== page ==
I think the acceptance and rationale of the toggle() proposal is a good starting point for, at least, making an official [guard self] proposal, and end up the recurring discussions about it.

Yes, this topic is very old, but even after discussing it a lot, I have been reading all the information I could find about it and the result is:
a) This was never oficially proposed in swift evolution.
b) I could not find a proper rationale of why there has never been an official proposal, or why this syntactic sugar is undesired. Seems to me that when the discussion was happening, it was not the right time for this, or the people supporting the discussion gave up.
c) Because there has never been an official proposal, there is no official rationale from the core team for or against it.
d) From the discussion and the comments in here, seems to me that there is still interest on this, or alternatively, on a solution for the capturing weakly and then unwrapping commonly repeated scenario.

I see your point. Maybe guard is not the right keyword for this. It seems to me the right one, but of course having a similar implementation with another keyword that fits better is an alternative.

Well, I think what less experiences engineers do is not use the capture list, thus creating reference cycles. And, at the moment they realise that when using closures almost everything should be captured weakly and then unwrapped, is when you start wondering: is there any alternative for this commonly repeated code [weak self] in guard let strongSelf = self else { return }?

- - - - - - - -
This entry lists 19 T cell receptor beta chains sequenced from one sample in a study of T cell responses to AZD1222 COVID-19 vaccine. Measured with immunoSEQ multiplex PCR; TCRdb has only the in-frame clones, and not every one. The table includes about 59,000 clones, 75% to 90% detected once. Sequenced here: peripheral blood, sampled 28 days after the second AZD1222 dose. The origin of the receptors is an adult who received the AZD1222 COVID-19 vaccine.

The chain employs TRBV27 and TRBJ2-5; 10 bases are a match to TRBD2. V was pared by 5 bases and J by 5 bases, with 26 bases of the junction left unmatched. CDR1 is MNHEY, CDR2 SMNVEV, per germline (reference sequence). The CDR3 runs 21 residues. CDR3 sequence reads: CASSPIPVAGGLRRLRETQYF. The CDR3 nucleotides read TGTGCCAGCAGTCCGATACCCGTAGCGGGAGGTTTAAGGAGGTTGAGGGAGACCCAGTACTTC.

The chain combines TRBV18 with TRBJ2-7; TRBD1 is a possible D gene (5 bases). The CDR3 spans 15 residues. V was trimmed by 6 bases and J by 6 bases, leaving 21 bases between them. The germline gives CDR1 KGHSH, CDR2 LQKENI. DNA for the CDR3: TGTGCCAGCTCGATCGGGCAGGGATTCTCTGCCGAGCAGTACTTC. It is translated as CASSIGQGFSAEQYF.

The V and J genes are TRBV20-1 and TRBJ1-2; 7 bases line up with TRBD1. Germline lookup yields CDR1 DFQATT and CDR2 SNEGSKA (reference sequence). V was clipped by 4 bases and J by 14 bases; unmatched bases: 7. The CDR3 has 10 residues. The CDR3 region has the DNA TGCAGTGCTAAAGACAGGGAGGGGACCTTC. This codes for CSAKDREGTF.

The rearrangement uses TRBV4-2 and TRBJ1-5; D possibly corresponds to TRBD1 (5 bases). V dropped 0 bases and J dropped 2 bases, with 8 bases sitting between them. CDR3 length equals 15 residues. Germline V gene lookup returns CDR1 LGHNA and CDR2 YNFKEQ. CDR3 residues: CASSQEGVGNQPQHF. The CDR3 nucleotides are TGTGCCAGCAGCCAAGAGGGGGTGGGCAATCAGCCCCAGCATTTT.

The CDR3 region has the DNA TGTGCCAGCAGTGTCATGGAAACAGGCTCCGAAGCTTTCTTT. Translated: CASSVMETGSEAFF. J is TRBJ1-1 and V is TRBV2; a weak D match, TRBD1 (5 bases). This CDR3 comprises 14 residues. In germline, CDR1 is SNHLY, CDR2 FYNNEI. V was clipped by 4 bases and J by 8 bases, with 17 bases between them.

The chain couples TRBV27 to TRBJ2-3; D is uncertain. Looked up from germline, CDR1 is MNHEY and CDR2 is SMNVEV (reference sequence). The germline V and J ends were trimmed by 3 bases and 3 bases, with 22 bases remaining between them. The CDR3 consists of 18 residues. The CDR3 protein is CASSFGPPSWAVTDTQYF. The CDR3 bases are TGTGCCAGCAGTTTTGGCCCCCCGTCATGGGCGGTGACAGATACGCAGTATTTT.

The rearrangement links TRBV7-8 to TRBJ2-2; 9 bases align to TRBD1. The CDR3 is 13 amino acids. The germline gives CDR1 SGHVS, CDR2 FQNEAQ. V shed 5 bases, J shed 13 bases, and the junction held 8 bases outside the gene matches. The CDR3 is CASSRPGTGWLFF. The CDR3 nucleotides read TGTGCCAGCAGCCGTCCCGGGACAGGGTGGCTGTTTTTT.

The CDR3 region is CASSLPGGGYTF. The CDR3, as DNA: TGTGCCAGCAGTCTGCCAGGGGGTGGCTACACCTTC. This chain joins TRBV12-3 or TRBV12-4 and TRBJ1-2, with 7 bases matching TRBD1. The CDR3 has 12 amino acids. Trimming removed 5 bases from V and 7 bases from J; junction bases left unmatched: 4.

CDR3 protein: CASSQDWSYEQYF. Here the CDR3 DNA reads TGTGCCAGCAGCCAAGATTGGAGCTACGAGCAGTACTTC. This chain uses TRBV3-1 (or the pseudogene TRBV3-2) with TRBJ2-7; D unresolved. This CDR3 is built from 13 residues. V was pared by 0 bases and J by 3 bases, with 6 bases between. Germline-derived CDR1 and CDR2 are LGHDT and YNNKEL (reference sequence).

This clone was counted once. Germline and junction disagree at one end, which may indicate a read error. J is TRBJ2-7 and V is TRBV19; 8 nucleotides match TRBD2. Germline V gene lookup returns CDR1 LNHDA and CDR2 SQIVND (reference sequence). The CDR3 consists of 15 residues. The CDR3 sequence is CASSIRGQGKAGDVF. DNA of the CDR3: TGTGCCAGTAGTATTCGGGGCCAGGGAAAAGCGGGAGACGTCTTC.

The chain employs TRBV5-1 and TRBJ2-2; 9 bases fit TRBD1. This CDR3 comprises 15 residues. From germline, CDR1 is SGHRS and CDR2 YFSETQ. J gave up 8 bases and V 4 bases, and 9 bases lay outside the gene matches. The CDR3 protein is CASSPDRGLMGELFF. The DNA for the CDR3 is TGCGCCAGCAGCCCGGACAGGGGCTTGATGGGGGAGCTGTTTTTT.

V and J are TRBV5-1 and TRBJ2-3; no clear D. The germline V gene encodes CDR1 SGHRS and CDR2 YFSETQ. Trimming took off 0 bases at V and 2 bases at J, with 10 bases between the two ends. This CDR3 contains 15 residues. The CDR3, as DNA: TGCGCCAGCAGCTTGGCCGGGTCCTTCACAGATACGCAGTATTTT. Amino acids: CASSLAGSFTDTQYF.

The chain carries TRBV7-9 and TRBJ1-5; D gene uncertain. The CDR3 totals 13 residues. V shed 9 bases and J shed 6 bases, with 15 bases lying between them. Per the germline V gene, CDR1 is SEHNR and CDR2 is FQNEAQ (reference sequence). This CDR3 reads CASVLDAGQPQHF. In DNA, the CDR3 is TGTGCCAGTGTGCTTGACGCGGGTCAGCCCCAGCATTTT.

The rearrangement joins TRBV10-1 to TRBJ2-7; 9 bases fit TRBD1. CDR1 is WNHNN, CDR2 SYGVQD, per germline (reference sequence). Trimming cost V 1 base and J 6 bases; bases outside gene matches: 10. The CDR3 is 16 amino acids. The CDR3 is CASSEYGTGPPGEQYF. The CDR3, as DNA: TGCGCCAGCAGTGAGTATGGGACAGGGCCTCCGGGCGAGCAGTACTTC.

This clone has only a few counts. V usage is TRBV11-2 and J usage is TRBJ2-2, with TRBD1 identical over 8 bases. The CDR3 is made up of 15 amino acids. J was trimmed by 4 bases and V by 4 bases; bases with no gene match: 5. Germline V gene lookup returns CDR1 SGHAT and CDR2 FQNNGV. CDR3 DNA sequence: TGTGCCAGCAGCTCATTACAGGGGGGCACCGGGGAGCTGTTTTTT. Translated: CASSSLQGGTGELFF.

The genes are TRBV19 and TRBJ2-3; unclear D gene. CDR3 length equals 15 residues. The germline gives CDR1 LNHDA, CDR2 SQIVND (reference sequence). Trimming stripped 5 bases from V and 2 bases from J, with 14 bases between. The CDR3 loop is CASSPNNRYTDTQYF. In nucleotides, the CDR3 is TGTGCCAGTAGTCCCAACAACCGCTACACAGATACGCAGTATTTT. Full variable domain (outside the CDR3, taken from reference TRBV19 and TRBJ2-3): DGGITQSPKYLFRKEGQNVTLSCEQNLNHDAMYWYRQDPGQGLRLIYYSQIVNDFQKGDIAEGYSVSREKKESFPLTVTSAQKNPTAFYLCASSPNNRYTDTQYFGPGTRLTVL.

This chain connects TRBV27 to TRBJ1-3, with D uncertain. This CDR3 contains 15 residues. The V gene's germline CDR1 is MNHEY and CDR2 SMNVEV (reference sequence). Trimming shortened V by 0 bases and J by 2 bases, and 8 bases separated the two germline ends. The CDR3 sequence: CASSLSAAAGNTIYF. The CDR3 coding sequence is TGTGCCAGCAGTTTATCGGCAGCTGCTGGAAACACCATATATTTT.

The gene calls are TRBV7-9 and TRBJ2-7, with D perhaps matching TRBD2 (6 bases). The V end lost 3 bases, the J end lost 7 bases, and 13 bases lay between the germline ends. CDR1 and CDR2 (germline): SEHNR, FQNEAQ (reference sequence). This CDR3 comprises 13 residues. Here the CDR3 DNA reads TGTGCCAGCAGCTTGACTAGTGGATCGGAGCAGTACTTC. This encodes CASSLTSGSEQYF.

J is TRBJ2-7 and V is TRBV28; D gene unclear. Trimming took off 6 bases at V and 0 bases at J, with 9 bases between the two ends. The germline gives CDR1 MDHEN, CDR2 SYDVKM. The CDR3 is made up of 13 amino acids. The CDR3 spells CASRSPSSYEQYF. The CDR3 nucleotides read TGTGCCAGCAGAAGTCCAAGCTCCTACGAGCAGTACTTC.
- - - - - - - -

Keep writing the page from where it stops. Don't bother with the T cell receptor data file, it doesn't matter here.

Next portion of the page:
Also, if you are using [guard self] you should be aware of what you are doing. Using the features of a language without even reading what they are intended for is a bad habit. Using features of a language that allow you to write clearer, more readable code, I think is a good habit.

In the Swift Evolution process, proposals are reviewable when the author creates a document that achieves some amount of consensus during the pitch phase. As you can see from the preceding conversation here, members of the community have doubts that this is the most desired solution.

This may fine as a general principle when you're supervising junior developers, but from the perspective of language design you can't wave away the potential of creating sharp edges in the language by saying, "you should know what you're doing." I'm not aware of any place in the language that has hidden control flow like this.

In any case, it can be interesting to visit old topics when something new changes the context. To drive the conversation forward, do you have concrete use cases that haven't been previously considered?

Has it ever been discussed to make weak the default for closures?
It's probably to late for such a change, but besides compatibility, I think it would be better if you could omit [weak self] and had to explicitly state when you want a strong reference.